((WN)) How important was it for you to have a carer in Rio?

DM: Yes, again we really have to appreciate the sports authority of India and also Paralympic Committee of India, which is going to start to function post-Rio in India. They were very very quick, they were very very adamant in giving the wheelchair people escorts. And I need help twenty four seven, I’m just below paralysed so it was really huge, emotionally, mentally, psychically training-wise, every way I think the situation was perfect.

((WN)) Thank you for your time.

DM: Thank you.

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Man charged with attempted murder in £40 million London jewel heist
Man charged with attempted murder in £40 million London jewel heist

Sunday, September 6, 2009

24-year-old Aman Kassaye, of no fixed abode, is to face a charge of attempted murder for his alleged role in an armed robbery that netted £40 million ($65 million) worth of jewelry from a London store.

Kassaye is the seventh man to be charged, and is also facing prosecution for conspiracy to rob the Graff store in New Bond Street, false imprisonment, and using a handgun to resist arrest. He will appear at Wimbledon magistrates court on Monday.

The other six men have already been remanded in custody until October 23, when they will appear at Kingston Crown Court. All are facing charges of conspiracy to rob, and two of them are also charged with a firearms offense.

43 diamond rings, watches, and bracelets were taken from the store. The theft occurred when two armed and suited men walked in and took an employee hostage. It has been reported they used prosthetic masks made from liquid latex but police have not confirmed this. Amateur footage also shows a shot was fired. No-one was injured.

The robbery is one of the biggest the United Kingdom has seen. After the crime a string of getaway vehicles was used, with police believing several more offenders assisted with this stage of the plan. Although The Telegraph claims no stolen property has yet been recovered, this is also unconfirmed by police.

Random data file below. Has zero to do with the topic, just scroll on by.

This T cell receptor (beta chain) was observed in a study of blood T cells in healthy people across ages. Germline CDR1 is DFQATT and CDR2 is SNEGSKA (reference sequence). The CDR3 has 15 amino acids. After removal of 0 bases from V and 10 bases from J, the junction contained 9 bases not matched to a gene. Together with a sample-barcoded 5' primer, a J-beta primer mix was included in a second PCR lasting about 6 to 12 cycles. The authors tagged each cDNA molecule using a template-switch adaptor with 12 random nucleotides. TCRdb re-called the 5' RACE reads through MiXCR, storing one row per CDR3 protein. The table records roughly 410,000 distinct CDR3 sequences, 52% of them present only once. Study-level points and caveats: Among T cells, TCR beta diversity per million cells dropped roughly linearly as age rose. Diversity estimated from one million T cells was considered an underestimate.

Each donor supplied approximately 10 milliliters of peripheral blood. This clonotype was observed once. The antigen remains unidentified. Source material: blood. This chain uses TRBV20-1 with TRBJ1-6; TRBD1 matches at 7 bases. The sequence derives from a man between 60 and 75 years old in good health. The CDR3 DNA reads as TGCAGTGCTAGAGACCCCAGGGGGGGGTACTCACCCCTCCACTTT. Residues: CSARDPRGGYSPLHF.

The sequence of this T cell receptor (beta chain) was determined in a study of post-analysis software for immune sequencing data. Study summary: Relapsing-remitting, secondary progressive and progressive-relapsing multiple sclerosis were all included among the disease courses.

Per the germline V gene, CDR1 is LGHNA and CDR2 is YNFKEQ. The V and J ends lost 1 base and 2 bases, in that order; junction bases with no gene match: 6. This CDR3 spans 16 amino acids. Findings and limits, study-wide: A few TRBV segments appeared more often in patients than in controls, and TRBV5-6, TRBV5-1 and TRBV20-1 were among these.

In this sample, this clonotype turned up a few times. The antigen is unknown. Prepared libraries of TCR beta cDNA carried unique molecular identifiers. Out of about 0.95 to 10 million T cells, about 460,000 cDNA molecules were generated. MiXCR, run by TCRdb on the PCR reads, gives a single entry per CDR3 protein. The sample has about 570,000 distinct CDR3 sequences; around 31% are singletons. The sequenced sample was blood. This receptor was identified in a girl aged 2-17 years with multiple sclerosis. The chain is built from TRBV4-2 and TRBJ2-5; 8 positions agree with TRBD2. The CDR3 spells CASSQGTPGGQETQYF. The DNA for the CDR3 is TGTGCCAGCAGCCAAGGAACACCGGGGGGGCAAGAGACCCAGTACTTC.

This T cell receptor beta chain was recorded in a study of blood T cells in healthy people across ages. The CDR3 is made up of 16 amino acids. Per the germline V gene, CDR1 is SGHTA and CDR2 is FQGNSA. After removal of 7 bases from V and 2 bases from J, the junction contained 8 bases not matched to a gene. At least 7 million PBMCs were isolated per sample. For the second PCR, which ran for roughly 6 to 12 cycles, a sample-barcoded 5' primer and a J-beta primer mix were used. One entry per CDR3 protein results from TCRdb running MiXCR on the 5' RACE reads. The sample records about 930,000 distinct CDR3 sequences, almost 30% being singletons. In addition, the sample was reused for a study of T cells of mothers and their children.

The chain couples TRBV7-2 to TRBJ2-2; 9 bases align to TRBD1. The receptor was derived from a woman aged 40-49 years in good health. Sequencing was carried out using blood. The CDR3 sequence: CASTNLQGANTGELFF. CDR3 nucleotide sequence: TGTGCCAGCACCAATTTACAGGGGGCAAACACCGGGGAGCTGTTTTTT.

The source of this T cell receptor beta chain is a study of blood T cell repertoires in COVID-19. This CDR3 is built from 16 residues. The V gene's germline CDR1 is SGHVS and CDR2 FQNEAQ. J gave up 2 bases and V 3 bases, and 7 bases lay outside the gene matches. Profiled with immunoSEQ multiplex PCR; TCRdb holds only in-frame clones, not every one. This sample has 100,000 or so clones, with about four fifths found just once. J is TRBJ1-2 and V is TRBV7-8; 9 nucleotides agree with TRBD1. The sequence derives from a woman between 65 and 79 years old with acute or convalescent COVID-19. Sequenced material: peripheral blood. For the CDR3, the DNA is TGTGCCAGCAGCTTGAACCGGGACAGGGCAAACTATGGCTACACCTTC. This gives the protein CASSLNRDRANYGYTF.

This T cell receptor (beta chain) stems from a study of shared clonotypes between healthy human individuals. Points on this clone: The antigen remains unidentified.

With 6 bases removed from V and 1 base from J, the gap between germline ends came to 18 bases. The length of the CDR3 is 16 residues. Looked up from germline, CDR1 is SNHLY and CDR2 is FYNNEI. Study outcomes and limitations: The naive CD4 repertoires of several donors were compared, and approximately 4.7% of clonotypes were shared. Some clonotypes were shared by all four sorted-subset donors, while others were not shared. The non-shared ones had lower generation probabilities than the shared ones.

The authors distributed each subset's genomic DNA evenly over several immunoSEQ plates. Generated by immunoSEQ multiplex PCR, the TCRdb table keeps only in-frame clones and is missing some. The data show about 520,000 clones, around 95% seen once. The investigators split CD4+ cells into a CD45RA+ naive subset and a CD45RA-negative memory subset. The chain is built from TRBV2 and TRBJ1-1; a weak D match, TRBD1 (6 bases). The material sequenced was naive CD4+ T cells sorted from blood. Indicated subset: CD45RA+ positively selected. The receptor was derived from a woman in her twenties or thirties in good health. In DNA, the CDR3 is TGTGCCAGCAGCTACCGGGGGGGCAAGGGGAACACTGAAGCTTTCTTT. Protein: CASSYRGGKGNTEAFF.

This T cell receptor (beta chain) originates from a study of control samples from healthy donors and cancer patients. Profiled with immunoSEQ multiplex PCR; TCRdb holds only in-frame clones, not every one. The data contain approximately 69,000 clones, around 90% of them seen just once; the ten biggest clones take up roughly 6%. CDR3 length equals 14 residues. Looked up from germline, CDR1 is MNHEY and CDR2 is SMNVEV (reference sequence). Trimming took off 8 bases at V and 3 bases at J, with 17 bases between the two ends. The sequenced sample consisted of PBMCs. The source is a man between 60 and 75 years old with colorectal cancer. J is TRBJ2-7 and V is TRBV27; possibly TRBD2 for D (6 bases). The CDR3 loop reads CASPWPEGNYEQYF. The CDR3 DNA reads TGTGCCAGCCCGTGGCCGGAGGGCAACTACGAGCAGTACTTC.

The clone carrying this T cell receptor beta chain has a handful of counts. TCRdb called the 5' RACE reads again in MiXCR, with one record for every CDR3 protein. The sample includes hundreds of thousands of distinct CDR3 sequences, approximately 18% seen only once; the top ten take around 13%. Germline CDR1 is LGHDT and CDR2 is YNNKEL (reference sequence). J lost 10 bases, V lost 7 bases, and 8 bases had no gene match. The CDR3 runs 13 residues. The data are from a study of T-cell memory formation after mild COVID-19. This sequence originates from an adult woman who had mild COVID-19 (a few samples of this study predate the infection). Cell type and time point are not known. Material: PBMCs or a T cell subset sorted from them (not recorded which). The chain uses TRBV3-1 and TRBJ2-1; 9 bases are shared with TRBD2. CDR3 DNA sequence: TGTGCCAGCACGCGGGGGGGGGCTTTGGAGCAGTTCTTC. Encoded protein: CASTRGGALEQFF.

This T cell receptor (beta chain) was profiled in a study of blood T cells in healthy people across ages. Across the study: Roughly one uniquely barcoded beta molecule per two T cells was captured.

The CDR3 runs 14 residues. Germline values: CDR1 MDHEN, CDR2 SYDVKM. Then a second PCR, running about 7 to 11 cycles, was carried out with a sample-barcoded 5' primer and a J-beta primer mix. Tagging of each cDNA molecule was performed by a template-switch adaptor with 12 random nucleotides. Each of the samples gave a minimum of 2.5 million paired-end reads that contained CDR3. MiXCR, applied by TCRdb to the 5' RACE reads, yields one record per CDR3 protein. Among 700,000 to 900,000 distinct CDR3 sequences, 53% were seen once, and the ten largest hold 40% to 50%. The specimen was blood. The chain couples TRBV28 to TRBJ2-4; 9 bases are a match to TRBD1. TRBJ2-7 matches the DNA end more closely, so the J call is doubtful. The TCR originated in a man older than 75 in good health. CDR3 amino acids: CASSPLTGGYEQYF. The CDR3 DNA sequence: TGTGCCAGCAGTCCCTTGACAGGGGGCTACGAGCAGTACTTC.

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US raids Iran ‘liaison office’, Russia says it is unacceptable
US raids Iran ‘liaison office’, Russia says it is unacceptable

Friday, January 12, 2007

The U.S. armed forces detained five Iranians working at a “liaison office” located in Erbil, Iraq before dawn on Friday. Sources said that the U.S. forces first landed their helicopters around the building, then broke through the office’s gate, disarmed the guards, confiscated some documents and certain objects, arrested five suspected terrorists, and then left for an undisclosed location.

However, there was no raid on the Iranian Consulate General as earlier reported. Pentagon spokesman Bryan Whitman told Agence France-Presse that the building raided was “not a consulate or a government building”, which appears to be confirmed by the Iraqi foreign minister, Hoshyar Zebari, who said the Iranians were working at an office that had government approval and was in the process of being approved as a consulate, but was not a Consulate nor the Iranian Consulate General. The US is strategically insisting that they raided a “liaison office” instead of a Consulate to avoid being found in violation of Article 36 of the Vienna Convention on Consular Relations.

Russian Ministry of Foreign Affairs Mikhail Kamynin said that the raid was absolutely unacceptable and was a violation of the Vienna Convention on Consular Relations. The Kurdistan Regional Government also expressed their shock and disapproval of the raid.

On Thursday’s hearing on Iraq, Senator Joseph Biden (D-Delware), chairman of the Senate Foreign Relations Committee, told Secretary of State Condoleezza Rice that the Bush Administration did not have the authority to send U.S. troops on cross-border raids. Biden said, “I believe the present authorization granted the president to use force in Iraq does not cover that, and he does need congressional authority to do that. I just want to set that marker.” After the meeting, Biden sent a follow-up letter to the White House asking for an explanation from the Bush Administration on the matter.

On Thursday morning, Iran’s foreign ministry official sent a letter to Iraq’s foreign ministry asking Iraq to stop the Bush Administration from interfering with Iraq-Iran relations, and has protested the raid on its liaison office. The official said, “We expect the Iraqi government to take immediate measures to set the aforesaid individuals free and to condemn the U.S. troopers for the measure. Following up on the case and releasing the arrestees is a responsibility of primarily the Iraqi government and then the local government and officials of the Iraqi Kurdistan.”

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Gamespy, IGN award Galactic Civilizations II expansion Editors’ Choice
Gamespy, IGN award Galactic Civilizations II expansion Editors’ Choice